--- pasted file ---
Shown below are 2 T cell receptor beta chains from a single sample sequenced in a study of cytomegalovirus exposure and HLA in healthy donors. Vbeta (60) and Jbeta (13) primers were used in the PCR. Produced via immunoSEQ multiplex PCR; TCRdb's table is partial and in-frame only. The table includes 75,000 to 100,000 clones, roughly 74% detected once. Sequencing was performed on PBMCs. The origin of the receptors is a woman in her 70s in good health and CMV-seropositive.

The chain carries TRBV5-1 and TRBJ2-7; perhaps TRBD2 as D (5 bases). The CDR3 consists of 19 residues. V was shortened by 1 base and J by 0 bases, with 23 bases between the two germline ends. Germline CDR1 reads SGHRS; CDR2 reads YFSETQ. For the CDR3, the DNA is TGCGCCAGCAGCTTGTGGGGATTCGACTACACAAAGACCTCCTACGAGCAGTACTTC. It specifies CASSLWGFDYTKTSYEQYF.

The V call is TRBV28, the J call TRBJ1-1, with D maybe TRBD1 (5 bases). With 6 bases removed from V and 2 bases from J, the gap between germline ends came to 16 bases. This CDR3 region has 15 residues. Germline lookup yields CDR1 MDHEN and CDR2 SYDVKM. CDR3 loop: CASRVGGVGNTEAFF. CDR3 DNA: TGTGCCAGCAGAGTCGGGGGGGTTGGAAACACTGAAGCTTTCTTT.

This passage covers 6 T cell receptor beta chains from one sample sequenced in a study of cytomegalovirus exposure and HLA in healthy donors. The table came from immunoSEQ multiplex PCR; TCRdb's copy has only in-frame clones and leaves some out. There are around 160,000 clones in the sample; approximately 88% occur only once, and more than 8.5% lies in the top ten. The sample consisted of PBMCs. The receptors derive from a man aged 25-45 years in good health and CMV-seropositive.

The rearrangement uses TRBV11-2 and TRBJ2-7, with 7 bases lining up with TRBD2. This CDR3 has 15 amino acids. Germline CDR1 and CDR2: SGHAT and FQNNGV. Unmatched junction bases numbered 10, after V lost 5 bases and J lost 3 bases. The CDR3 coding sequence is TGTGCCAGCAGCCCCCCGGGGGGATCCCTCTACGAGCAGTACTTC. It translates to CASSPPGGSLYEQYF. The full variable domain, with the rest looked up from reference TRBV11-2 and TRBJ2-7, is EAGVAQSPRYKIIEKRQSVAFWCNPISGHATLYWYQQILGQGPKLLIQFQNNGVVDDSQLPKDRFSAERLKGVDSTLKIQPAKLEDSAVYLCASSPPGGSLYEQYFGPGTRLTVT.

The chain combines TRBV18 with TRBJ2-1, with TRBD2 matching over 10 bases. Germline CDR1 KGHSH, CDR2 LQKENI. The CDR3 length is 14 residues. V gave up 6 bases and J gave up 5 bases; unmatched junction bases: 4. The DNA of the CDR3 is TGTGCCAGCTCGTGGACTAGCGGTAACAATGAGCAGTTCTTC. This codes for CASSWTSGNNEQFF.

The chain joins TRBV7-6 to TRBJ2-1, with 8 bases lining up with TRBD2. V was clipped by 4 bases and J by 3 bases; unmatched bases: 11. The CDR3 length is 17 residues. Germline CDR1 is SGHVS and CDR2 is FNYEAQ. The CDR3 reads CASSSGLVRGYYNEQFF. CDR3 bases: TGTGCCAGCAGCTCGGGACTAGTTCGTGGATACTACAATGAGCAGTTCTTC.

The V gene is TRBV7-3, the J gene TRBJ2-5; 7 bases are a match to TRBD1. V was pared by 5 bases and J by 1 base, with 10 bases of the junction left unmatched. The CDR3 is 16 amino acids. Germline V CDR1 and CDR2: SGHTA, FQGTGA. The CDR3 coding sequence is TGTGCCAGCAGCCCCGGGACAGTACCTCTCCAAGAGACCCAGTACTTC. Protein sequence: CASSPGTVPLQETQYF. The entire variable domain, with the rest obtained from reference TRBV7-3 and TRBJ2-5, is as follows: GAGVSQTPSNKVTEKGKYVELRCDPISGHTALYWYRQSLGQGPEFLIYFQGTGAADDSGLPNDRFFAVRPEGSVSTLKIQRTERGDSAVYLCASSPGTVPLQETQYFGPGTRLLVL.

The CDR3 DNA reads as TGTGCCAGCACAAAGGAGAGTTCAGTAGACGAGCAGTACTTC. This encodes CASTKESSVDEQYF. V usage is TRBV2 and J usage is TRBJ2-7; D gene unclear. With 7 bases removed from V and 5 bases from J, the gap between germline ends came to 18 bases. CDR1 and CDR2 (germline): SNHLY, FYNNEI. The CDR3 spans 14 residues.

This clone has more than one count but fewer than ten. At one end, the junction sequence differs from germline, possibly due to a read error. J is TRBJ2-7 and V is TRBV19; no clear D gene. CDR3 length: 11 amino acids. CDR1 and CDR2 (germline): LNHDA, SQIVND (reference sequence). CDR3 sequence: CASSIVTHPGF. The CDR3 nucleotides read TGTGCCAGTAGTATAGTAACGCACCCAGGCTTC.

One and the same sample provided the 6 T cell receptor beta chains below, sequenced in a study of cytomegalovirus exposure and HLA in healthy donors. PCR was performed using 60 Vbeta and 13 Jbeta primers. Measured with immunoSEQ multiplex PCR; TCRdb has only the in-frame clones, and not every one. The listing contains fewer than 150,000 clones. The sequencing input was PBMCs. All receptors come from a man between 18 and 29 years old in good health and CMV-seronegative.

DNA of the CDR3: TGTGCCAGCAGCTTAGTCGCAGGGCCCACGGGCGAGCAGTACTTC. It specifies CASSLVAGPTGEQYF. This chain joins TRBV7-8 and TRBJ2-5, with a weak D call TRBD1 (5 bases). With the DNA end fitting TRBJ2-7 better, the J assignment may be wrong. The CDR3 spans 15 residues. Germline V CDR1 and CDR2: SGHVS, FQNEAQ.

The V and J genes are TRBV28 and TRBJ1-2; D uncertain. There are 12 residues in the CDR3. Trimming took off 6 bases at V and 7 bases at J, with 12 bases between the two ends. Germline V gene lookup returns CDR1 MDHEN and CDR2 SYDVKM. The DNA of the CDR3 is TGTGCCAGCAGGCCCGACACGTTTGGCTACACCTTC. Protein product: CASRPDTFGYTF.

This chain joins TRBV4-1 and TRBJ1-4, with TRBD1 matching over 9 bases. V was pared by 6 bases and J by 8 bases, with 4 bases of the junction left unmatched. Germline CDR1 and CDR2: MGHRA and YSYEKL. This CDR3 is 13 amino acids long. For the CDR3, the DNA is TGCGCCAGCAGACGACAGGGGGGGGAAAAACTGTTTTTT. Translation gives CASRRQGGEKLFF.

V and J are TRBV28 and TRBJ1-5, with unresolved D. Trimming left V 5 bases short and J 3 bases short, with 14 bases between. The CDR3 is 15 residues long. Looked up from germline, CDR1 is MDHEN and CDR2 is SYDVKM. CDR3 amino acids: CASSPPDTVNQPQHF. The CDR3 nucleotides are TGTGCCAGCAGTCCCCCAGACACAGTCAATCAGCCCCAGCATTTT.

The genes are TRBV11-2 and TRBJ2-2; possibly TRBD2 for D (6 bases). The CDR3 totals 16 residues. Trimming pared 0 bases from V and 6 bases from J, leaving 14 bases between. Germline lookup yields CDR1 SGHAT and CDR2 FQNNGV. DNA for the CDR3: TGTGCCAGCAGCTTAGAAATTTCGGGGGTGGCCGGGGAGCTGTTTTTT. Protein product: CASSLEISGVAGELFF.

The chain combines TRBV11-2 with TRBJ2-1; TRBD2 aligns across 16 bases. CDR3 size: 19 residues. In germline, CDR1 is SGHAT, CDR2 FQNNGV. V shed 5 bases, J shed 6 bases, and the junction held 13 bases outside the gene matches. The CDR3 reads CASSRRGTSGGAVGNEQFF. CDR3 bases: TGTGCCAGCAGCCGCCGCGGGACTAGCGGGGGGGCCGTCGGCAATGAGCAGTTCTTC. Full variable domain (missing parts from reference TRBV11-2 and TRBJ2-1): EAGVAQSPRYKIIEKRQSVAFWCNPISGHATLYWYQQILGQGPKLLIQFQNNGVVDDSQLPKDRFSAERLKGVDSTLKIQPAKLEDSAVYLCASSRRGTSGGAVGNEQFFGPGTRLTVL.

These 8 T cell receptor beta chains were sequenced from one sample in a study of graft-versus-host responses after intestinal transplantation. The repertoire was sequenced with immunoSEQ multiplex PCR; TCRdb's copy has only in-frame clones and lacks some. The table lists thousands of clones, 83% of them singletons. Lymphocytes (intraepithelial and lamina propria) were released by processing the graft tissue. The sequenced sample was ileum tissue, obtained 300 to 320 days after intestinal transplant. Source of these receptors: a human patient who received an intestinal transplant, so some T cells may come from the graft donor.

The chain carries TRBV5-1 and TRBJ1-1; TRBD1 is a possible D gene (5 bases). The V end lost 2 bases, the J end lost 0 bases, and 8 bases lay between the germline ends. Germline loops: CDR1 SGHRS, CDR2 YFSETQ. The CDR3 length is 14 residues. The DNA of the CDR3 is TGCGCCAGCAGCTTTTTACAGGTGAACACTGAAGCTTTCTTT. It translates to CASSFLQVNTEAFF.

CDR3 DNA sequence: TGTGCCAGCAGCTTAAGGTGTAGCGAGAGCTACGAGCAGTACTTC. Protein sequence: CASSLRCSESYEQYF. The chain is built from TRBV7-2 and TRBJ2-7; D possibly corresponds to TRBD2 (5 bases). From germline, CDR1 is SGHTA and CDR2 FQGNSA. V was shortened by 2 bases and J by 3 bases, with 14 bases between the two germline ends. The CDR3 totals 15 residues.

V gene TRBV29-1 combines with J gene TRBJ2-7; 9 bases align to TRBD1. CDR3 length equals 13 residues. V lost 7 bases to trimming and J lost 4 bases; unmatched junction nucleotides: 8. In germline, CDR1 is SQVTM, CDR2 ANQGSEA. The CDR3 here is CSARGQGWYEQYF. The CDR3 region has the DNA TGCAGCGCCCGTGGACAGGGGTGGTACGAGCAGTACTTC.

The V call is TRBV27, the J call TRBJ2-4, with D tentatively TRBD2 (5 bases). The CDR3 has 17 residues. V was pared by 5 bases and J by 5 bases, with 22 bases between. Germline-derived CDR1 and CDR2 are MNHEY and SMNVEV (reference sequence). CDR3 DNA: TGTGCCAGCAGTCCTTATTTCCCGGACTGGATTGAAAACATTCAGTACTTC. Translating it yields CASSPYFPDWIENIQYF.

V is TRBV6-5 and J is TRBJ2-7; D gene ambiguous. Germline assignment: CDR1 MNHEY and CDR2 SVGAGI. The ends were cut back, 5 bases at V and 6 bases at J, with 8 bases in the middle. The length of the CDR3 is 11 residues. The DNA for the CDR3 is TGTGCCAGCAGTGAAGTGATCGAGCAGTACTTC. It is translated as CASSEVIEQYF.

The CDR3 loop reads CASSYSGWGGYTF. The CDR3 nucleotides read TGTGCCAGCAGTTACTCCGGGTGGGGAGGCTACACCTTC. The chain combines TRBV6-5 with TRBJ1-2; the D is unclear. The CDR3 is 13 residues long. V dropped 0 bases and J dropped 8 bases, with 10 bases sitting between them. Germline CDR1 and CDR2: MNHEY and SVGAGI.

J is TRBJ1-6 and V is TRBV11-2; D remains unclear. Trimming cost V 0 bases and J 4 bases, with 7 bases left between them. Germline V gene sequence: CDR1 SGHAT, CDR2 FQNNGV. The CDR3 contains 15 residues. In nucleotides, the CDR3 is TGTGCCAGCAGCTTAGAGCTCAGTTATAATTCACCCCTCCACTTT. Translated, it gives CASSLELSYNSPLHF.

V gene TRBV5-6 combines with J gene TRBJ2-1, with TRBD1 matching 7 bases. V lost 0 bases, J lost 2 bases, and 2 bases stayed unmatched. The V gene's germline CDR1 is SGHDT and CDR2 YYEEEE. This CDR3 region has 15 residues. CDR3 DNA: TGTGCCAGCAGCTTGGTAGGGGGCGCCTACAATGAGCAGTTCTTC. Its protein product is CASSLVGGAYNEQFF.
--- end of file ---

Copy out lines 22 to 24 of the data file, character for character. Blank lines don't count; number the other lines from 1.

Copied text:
The V call is TRBV27, the J call TRBJ2-4, with D tentatively TRBD2 (5 bases). The CDR3 has 17 residues. V was pared by 5 bases and J by 5 bases, with 22 bases between. Germline-derived CDR1 and CDR2 are MNHEY and SMNVEV (reference sequence). CDR3 DNA: TGTGCCAGCAGTCCTTATTTCCCGGACTGGATTGAAAACATTCAGTACTTC. Translating it yields CASSPYFPDWIENIQYF.

V is TRBV6-5 and J is TRBJ2-7; D gene ambiguous. Germline assignment: CDR1 MNHEY and CDR2 SVGAGI. The ends were cut back, 5 bases at V and 6 bases at J, with 8 bases in the middle. The length of the CDR3 is 11 residues. The DNA for the CDR3 is TGTGCCAGCAGTGAAGTGATCGAGCAGTACTTC. It is translated as CASSEVIEQYF.

The CDR3 loop reads CASSYSGWGGYTF. The CDR3 nucleotides read TGTGCCAGCAGTTACTCCGGGTGGGGAGGCTACACCTTC. The chain combines TRBV6-5 with TRBJ1-2; the D is unclear. The CDR3 is 13 residues long. V dropped 0 bases and J dropped 8 bases, with 10 bases sitting between them. Germline CDR1 and CDR2: MNHEY and SVGAGI.